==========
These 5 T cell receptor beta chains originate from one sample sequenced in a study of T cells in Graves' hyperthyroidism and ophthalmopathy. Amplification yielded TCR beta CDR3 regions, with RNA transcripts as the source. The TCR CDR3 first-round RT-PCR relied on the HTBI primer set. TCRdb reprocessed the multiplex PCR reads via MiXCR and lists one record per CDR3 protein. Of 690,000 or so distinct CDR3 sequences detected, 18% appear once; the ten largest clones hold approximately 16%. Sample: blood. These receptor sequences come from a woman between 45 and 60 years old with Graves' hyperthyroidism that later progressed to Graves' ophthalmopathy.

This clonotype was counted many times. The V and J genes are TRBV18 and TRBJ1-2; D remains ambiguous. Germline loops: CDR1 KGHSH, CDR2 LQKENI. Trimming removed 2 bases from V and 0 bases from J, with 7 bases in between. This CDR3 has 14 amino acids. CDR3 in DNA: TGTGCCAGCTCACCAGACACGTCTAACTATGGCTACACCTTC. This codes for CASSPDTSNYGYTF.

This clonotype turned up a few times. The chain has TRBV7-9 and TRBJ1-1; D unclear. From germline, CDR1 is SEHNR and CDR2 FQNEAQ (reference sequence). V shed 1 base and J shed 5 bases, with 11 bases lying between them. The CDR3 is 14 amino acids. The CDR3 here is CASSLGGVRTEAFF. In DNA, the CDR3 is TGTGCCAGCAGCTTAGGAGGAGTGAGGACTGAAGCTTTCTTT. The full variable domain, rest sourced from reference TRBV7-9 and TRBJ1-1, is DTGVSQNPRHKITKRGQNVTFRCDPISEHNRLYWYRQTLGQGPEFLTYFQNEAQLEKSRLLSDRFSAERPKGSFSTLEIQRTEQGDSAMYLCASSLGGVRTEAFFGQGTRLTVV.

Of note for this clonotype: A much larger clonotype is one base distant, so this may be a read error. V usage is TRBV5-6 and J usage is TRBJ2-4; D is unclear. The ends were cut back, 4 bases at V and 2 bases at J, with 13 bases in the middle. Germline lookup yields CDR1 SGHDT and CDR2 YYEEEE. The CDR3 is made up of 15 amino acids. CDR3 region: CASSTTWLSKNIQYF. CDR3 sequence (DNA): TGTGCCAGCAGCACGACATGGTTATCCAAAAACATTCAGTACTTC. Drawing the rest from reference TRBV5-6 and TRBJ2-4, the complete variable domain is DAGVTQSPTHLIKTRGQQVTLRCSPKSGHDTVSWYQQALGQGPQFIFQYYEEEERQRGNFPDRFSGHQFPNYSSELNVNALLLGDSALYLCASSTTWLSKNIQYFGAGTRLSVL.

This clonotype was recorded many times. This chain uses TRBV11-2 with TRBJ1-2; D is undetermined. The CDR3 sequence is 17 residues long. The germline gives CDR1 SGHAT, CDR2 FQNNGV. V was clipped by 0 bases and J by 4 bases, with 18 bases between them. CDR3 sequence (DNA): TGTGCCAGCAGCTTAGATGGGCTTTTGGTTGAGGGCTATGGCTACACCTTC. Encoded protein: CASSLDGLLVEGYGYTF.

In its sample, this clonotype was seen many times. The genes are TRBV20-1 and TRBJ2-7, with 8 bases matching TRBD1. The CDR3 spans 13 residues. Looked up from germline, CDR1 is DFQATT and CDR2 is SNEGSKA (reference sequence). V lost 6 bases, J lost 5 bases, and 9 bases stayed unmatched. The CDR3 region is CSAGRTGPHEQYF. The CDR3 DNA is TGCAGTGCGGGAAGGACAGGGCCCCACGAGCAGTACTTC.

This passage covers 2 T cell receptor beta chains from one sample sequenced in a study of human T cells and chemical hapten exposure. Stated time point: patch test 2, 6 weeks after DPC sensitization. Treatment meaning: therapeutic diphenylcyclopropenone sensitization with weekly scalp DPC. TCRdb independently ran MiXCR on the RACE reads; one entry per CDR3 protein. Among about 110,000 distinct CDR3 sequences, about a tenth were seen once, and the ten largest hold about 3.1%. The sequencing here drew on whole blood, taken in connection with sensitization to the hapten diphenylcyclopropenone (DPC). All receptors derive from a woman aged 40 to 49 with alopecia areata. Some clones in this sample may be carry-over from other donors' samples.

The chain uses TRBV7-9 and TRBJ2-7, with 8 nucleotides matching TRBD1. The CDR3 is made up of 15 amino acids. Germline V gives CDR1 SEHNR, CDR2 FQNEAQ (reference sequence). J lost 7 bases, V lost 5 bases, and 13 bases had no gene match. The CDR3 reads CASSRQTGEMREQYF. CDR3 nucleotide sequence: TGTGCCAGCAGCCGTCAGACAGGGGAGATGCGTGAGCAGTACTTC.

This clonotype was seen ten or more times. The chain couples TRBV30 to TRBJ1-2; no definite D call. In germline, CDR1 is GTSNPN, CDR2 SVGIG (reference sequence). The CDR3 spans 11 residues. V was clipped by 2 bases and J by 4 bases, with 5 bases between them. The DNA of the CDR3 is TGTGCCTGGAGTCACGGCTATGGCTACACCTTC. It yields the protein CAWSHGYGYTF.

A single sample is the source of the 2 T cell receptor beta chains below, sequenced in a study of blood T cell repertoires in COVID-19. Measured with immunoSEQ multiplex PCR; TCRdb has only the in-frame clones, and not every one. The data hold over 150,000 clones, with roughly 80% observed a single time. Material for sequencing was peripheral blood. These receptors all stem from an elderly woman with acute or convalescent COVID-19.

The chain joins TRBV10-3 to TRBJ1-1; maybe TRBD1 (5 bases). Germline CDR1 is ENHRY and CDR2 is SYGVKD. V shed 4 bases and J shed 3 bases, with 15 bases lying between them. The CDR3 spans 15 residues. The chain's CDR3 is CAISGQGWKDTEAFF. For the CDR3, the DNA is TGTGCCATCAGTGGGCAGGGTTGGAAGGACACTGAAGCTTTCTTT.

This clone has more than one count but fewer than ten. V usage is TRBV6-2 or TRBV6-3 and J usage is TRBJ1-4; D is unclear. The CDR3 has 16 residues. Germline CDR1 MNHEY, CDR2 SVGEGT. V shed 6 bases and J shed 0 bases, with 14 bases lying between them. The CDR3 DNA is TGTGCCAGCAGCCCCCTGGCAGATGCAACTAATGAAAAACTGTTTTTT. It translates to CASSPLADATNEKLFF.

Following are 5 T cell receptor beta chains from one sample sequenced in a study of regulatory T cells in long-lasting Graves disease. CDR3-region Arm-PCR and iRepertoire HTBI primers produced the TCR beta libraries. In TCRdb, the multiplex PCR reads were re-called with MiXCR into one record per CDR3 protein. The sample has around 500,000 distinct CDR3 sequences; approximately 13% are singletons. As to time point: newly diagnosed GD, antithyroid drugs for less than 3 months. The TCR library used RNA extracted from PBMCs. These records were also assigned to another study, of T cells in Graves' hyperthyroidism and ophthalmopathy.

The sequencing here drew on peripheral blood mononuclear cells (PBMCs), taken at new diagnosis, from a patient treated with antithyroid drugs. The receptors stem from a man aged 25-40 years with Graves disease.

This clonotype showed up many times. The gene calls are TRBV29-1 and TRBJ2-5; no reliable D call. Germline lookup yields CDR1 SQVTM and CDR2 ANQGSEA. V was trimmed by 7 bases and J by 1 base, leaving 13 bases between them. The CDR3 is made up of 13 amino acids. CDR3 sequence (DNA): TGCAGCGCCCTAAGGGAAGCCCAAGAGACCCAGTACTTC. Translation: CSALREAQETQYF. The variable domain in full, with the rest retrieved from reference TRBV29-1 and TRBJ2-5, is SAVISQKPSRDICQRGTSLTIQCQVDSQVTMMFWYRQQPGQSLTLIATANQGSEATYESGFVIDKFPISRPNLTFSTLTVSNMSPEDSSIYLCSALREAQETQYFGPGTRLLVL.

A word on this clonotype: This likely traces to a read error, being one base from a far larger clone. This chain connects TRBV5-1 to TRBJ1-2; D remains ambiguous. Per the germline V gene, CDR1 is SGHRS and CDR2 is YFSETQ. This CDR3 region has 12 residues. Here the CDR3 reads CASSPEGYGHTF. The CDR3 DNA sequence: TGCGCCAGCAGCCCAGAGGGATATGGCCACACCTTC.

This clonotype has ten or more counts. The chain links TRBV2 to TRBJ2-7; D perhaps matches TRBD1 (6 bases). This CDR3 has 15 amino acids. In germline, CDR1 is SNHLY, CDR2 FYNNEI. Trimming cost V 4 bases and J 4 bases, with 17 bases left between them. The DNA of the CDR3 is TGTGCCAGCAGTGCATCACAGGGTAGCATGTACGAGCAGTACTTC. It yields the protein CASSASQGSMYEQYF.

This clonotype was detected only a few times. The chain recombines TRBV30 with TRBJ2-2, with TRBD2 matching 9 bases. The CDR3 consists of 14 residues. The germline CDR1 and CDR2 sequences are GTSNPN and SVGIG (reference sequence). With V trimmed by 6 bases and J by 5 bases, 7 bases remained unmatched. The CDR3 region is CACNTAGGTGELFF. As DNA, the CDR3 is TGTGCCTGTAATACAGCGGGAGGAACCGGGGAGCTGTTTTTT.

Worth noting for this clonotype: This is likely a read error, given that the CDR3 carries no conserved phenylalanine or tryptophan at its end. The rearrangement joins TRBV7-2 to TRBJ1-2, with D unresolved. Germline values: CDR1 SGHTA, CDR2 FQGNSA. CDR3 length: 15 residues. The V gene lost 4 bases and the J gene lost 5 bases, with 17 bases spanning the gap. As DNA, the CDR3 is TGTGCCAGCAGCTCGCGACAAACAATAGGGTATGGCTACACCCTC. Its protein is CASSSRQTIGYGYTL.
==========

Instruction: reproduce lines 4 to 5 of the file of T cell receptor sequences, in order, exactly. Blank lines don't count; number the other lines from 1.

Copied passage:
Of note for this clonotype: A much larger clonotype is one base distant, so this may be a read error. V usage is TRBV5-6 and J usage is TRBJ2-4; D is unclear. The ends were cut back, 4 bases at V and 2 bases at J, with 13 bases in the middle. Germline lookup yields CDR1 SGHDT and CDR2 YYEEEE. The CDR3 is made up of 15 amino acids. CDR3 region: CASSTTWLSKNIQYF. CDR3 sequence (DNA): TGTGCCAGCAGCACGACATGGTTATCCAAAAACATTCAGTACTTC. Drawing the rest from reference TRBV5-6 and TRBJ2-4, the complete variable domain is DAGVTQSPTHLIKTRGQQVTLRCSPKSGHDTVSWYQQALGQGPQFIFQYYEEEERQRGNFPDRFSGHQFPNYSSELNVNALLLGDSALYLCASSTTWLSKNIQYFGAGTRLSVL.

This clonotype was recorded many times. This chain uses TRBV11-2 with TRBJ1-2; D is undetermined. The CDR3 sequence is 17 residues long. The germline gives CDR1 SGHAT, CDR2 FQNNGV. V was clipped by 0 bases and J by 4 bases, with 18 bases between them. CDR3 sequence (DNA): TGTGCCAGCAGCTTAGATGGGCTTTTGGTTGAGGGCTATGGCTACACCTTC. Encoded protein: CASSLDGLLVEGYGYTF.